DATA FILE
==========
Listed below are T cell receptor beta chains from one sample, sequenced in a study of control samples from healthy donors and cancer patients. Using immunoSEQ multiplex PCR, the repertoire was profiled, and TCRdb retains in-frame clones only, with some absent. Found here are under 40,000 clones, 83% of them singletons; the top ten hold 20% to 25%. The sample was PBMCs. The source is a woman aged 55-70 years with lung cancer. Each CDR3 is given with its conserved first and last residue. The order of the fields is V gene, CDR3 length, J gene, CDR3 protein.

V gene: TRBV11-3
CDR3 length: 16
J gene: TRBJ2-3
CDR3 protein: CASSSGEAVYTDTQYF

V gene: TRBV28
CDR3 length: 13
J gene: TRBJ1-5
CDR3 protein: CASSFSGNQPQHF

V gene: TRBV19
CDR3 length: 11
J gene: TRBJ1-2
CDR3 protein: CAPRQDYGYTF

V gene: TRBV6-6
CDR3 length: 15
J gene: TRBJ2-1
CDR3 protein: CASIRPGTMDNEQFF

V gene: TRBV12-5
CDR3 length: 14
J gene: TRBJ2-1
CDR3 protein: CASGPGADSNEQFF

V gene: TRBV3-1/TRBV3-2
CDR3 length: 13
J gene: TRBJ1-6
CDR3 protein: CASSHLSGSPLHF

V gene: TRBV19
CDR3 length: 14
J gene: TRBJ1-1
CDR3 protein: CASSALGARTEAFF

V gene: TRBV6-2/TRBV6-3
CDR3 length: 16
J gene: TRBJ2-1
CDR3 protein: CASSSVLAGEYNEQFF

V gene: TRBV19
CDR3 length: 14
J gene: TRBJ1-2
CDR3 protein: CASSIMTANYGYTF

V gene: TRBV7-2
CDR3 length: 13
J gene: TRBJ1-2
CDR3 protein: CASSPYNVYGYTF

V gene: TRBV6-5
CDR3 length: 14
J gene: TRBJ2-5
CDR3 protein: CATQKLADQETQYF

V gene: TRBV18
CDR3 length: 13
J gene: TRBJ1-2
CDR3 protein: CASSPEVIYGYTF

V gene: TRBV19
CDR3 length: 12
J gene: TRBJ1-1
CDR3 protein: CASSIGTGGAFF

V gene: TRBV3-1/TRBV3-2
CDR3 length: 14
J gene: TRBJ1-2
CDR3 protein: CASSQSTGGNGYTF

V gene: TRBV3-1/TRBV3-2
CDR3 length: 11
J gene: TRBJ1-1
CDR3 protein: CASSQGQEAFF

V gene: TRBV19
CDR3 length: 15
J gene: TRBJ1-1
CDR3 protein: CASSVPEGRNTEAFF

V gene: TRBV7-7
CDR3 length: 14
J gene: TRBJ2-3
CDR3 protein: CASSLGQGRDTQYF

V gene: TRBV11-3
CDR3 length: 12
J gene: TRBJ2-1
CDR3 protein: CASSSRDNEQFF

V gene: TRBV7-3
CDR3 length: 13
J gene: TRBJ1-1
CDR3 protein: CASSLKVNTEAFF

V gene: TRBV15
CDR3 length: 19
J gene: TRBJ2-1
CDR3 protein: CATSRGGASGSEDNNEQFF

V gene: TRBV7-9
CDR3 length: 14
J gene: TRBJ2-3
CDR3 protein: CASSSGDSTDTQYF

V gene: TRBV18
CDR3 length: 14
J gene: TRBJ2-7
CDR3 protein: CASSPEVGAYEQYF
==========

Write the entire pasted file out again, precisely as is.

Listed below are T cell receptor beta chains from one sample, sequenced in a study of control samples from healthy donors and cancer patients. Using immunoSEQ multiplex PCR, the repertoire was profiled, and TCRdb retains in-frame clones only, with some absent. Found here are under 40,000 clones, 83% of them singletons; the top ten hold 20% to 25%. The sample was PBMCs. The source is a woman aged 55-70 years with lung cancer. Each CDR3 is given with its conserved first and last residue. The order of the fields is V gene, CDR3 length, J gene, CDR3 protein.

V gene: TRBV11-3
CDR3 length: 16
J gene: TRBJ2-3
CDR3 protein: CASSSGEAVYTDTQYF

V gene: TRBV28
CDR3 length: 13
J gene: TRBJ1-5
CDR3 protein: CASSFSGNQPQHF

V gene: TRBV19
CDR3 length: 11
J gene: TRBJ1-2
CDR3 protein: CAPRQDYGYTF

V gene: TRBV6-6
CDR3 length: 15
J gene: TRBJ2-1
CDR3 protein: CASIRPGTMDNEQFF

V gene: TRBV12-5
CDR3 length: 14
J gene: TRBJ2-1
CDR3 protein: CASGPGADSNEQFF

V gene: TRBV3-1/TRBV3-2
CDR3 length: 13
J gene: TRBJ1-6
CDR3 protein: CASSHLSGSPLHF

V gene: TRBV19
CDR3 length: 14
J gene: TRBJ1-1
CDR3 protein: CASSALGARTEAFF

V gene: TRBV6-2/TRBV6-3
CDR3 length: 16
J gene: TRBJ2-1
CDR3 protein: CASSSVLAGEYNEQFF

V gene: TRBV19
CDR3 length: 14
J gene: TRBJ1-2
CDR3 protein: CASSIMTANYGYTF

V gene: TRBV7-2
CDR3 length: 13
J gene: TRBJ1-2
CDR3 protein: CASSPYNVYGYTF

V gene: TRBV6-5
CDR3 length: 14
J gene: TRBJ2-5
CDR3 protein: CATQKLADQETQYF

V gene: TRBV18
CDR3 length: 13
J gene: TRBJ1-2
CDR3 protein: CASSPEVIYGYTF

V gene: TRBV19
CDR3 length: 12
J gene: TRBJ1-1
CDR3 protein: CASSIGTGGAFF

V gene: TRBV3-1/TRBV3-2
CDR3 length: 14
J gene: TRBJ1-2
CDR3 protein: CASSQSTGGNGYTF

V gene: TRBV3-1/TRBV3-2
CDR3 length: 11
J gene: TRBJ1-1
CDR3 protein: CASSQGQEAFF

V gene: TRBV19
CDR3 length: 15
J gene: TRBJ1-1
CDR3 protein: CASSVPEGRNTEAFF

V gene: TRBV7-7
CDR3 length: 14
J gene: TRBJ2-3
CDR3 protein: CASSLGQGRDTQYF

V gene: TRBV11-3
CDR3 length: 12
J gene: TRBJ2-1
CDR3 protein: CASSSRDNEQFF

V gene: TRBV7-3
CDR3 length: 13
J gene: TRBJ1-1
CDR3 protein: CASSLKVNTEAFF

V gene: TRBV15
CDR3 length: 19
J gene: TRBJ2-1
CDR3 protein: CATSRGGASGSEDNNEQFF

V gene: TRBV7-9
CDR3 length: 14
J gene: TRBJ2-3
CDR3 protein: CASSSGDSTDTQYF

V gene: TRBV18
CDR3 length: 14
J gene: TRBJ2-7
CDR3 protein: CASSPEVGAYEQYF